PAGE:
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Identity Theft: Protect Yourself

Identity Theft: Protect Yourself

July 26, 2021

Hacking occurs when your personal information is compromised and used to commit fraud online. It’s becoming more prevalent and the “bad actors” are getting craftier about getting around ordinary security systems. While many of us are worried about online identity theft, it's also happening regularly via phone calls. I've heard from multiple clients recently who gave sensitive information to people who called and were impersonating representatives from companies that they use and trust. Please be careful. These crooks are very convincing. Here are some tips to keep your information safe: 

Take These Steps Before You’re Hacked

You know the old saying, “the best defense is a good offense.” 

  1. Use strong passwords and different ones for different sites. I know it complicates things. We all have passwords for so many sites. There are password manager apps online that can help. You can also keep a password-protected list of your passwords. 
  2. If someone calls who you are aren't expecting or don't know, don’t give any personal information on the phone. Unless you know the person or are expecting a return call, hang up, look up the phone number and call them back using the phone number that is published on a verified website. It's better to take the additional time to confirm that they are legitimate. 
  3. Set up alerts for unusual account activity. Many financial institutions let you set up an alert (usually a text message or email) when your credit card is used in other states, etc. This can help you quickly flag unusual activity.
  4. Monitor your credit report. The three major credit bureaus—Experian, Equifax, and Transunion—all allow you to pull your credit report once a year at no cost. Take advantage of this free service, and if you see anything incorrect on the report, follow the necessary steps to correct it.
  5. Check your financial accounts regularly. You’re more likely to notice a problem if you keep tabs at least monthly, if not more often. And be sure to watch for small transactions. These may indicate a bad actor is testing your account to see if it’s vulnerable.
  6. Watch for “skimmers.” If you’re at a self-service gas station or other merchant and the card slot seems loose or somehow acts unusual, leave without entering your PIN. These skimmers will capture your account and PIN information, meaning the bad guys have access to everything they need to clear out your account or run up your balances. 
  7. Shred sensitive documents. This one is simple. Don't put sensitive information in the trash without shredding.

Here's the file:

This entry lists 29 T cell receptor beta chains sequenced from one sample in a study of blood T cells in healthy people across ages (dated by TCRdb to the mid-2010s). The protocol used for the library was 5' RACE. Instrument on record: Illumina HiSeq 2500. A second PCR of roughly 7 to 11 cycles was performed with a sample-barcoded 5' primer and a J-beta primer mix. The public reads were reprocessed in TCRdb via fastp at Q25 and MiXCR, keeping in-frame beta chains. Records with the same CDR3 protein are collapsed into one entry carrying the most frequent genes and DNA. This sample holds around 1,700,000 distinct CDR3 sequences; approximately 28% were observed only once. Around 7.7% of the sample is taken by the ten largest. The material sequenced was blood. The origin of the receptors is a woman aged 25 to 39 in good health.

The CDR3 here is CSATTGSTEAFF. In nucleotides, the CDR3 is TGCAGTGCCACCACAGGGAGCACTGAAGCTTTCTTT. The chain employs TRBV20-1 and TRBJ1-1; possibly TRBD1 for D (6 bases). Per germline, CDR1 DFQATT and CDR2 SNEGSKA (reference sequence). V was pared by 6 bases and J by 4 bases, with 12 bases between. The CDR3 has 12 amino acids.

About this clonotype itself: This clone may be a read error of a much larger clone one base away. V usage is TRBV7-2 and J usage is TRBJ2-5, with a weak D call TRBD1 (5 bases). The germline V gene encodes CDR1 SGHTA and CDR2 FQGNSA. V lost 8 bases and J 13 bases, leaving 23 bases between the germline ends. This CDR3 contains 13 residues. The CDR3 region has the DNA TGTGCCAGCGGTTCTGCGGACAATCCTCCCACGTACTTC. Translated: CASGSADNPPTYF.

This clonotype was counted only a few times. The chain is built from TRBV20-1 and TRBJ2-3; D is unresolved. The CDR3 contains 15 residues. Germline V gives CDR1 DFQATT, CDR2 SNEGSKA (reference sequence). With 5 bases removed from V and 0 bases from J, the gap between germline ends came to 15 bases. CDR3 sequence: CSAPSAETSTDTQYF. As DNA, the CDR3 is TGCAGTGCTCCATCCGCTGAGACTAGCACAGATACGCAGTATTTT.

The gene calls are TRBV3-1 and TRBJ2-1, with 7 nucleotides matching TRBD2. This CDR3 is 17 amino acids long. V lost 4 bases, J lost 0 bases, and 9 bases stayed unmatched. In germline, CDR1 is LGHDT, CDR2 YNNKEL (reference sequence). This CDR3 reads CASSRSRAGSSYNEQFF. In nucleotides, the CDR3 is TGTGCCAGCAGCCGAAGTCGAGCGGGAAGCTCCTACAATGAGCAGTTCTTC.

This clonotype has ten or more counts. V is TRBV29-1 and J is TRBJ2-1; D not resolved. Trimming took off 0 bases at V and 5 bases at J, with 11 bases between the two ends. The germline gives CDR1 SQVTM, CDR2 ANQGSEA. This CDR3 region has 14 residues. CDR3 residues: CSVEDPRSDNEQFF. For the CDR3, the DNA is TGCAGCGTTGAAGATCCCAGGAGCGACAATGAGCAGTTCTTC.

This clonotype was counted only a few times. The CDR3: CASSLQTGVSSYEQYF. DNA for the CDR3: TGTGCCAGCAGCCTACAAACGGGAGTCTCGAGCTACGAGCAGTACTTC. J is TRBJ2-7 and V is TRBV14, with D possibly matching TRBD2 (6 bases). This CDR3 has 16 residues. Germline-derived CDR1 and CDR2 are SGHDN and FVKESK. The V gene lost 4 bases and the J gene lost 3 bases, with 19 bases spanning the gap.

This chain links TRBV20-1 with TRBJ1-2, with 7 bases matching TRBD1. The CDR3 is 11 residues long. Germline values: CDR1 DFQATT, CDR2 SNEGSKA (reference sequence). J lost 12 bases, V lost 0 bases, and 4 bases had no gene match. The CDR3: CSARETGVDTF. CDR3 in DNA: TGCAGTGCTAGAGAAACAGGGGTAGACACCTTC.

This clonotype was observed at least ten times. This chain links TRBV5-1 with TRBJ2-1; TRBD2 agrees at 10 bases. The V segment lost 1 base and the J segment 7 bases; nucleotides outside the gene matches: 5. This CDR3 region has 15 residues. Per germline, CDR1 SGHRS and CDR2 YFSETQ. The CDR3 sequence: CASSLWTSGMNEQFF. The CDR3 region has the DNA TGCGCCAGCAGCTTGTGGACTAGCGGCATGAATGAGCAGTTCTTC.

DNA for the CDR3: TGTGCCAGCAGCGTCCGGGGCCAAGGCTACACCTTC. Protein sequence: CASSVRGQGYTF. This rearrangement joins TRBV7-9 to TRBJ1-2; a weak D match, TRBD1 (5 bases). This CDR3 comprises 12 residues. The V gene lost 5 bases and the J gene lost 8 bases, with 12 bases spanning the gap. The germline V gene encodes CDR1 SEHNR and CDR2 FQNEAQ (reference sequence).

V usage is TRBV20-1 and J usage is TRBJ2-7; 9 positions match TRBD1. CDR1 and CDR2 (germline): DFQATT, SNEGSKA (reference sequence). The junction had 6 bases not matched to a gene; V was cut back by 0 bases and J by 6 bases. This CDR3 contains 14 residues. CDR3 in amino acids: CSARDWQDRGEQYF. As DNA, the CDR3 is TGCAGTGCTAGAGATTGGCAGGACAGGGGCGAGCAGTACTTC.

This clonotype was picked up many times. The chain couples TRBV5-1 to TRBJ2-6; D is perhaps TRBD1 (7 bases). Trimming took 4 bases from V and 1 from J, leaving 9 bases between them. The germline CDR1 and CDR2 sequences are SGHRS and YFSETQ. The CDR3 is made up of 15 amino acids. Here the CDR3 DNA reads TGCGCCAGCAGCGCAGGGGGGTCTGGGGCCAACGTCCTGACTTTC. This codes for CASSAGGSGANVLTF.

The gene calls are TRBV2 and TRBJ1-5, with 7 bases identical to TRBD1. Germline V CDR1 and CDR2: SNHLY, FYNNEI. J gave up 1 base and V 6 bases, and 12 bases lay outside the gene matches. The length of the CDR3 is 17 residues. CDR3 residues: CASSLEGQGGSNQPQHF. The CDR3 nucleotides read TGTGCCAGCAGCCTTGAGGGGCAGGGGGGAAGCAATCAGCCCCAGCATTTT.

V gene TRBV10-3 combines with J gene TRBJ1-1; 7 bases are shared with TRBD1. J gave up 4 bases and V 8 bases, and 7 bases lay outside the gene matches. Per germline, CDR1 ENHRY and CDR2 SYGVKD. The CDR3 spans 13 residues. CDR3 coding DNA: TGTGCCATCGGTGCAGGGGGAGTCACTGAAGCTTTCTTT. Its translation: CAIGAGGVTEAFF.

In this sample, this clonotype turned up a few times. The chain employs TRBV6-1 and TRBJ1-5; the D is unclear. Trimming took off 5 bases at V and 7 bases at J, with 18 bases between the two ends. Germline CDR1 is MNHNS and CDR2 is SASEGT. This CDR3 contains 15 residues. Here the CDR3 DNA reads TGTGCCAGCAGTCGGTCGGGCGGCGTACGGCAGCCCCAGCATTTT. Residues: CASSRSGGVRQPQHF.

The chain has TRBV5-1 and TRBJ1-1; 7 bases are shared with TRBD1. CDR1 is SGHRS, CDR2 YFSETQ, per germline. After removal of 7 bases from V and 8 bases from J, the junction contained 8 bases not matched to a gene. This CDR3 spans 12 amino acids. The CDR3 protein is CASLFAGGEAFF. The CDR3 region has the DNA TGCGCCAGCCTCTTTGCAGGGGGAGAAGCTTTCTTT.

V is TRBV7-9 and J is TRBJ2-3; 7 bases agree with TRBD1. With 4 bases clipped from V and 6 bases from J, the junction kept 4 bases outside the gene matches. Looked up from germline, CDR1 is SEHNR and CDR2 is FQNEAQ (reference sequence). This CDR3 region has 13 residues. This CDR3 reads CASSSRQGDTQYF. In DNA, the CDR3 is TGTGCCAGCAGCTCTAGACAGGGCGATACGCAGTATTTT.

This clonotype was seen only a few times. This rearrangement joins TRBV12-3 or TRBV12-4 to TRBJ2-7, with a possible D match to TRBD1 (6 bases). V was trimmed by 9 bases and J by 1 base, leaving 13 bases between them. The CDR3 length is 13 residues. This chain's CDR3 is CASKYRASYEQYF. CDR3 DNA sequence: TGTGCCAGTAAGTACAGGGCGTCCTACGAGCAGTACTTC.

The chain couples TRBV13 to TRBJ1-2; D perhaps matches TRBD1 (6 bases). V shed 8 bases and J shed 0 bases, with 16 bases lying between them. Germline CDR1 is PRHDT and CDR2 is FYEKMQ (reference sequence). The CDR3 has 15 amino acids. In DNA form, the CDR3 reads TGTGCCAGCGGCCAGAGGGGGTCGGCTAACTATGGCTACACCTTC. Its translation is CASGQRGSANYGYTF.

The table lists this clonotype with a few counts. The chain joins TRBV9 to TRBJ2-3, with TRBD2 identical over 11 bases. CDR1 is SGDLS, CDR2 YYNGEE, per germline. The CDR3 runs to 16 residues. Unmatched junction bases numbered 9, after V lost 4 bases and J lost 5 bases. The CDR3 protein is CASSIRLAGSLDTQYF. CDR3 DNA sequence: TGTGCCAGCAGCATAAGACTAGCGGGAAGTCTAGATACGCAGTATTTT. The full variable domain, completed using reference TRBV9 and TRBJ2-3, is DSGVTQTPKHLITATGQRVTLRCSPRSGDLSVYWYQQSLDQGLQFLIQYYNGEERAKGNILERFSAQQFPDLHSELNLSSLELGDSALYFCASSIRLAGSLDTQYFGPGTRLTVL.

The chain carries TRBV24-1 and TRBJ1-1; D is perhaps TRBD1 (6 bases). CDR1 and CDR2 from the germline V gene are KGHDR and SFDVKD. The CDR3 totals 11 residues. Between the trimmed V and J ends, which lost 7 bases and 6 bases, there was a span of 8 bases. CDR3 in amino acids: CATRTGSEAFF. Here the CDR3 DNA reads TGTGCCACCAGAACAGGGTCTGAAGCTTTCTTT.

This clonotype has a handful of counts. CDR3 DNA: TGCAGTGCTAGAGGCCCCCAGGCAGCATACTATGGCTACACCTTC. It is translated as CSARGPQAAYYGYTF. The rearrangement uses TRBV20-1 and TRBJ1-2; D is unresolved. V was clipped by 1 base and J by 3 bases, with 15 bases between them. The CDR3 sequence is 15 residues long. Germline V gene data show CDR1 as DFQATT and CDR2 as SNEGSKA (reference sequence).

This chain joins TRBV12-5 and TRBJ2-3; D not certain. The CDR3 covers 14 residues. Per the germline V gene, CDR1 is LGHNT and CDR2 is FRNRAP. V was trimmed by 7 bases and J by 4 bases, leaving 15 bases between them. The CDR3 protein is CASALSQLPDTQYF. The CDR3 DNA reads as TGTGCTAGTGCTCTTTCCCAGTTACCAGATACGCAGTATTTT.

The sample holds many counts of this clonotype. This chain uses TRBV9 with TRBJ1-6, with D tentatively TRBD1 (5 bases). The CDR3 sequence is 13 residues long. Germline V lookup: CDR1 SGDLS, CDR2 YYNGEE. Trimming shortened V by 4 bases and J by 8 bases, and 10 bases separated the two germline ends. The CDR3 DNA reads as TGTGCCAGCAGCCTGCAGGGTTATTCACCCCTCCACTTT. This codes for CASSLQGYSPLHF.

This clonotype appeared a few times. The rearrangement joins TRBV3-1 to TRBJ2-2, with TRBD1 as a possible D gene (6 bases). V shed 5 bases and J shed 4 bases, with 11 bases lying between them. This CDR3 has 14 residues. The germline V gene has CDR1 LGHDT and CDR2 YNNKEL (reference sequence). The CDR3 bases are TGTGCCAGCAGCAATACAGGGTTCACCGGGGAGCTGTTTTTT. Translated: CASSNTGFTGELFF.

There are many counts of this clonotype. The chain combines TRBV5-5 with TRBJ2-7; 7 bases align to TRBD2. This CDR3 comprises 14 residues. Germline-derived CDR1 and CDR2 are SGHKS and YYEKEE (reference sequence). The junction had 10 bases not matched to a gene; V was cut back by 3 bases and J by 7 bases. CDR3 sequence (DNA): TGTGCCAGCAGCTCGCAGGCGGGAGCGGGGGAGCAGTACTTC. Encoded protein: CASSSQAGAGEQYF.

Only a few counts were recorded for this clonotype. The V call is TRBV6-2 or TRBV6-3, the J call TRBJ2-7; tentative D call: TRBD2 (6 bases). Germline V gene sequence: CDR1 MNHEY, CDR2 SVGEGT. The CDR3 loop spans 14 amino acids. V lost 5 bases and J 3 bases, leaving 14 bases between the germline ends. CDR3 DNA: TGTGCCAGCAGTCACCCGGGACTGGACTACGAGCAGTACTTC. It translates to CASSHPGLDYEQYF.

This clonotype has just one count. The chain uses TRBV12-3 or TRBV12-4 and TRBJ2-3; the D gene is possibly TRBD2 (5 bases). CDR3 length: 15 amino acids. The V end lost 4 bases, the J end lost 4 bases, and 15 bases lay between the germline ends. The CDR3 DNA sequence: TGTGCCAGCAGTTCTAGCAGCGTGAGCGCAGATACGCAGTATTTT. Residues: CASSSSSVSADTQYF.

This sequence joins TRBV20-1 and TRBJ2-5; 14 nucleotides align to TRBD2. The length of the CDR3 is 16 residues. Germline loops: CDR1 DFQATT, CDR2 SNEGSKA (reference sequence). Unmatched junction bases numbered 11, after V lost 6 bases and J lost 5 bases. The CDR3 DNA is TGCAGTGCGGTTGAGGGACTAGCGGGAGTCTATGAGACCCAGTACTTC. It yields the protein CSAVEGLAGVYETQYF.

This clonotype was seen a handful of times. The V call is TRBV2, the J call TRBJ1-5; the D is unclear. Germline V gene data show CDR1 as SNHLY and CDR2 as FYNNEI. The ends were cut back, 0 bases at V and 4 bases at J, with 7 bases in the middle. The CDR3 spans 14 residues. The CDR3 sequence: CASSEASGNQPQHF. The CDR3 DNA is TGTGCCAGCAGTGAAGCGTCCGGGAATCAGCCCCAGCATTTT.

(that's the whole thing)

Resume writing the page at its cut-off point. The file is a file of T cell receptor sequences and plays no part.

8. Purchase identity protection. Identity theft protection goes beyond fraud alerts and credit freezes to detect additional forms of identity fraud with existing accounts, or criminal, medical, or Social Security misuse. ID360 is available to you at a substantial discount because of your affiliation with my firm - and my affiliation with Cetera. Visit to learn more. You can often get identity theft protection from the same companies that provide your car and homeowners insurance as well. Choose protection that goes beyond fraud detection and helps resolve situations that occur. 

I’ve Been Compromised. Now What?

Even with the best of precautions, it happens to smart, conscientious people. It's normal to feel violated and even embarrassed, but don't let it stop you from asking for help. Acting quickly is absolutely vital to protect your information and accounts. Here are some steps to take right away:

  1. Notify your financial institutions and credit issuers. Monitor closely for suspicious account activity. 
  2. Change all of your passwords immediately. This is a vital early step to maintain your security. If the bad actors have compromised one of your accounts, the others are also at risk. It helps to have easy access to your passwords (see #1 above)! 
  3. Consider a credit freeze. Contact at least one of the three major credit bureaus to have your credit frozen. The bureaus talk to one another regarding alerts. If someone tries to open an account, they won’t be able to, and you’ll be notified. 
  4. Social Security Administration recommends filing a report with the FTC. Visit to learn more. 

Please feel free to reach out if you’d like more information. Your security is so very important.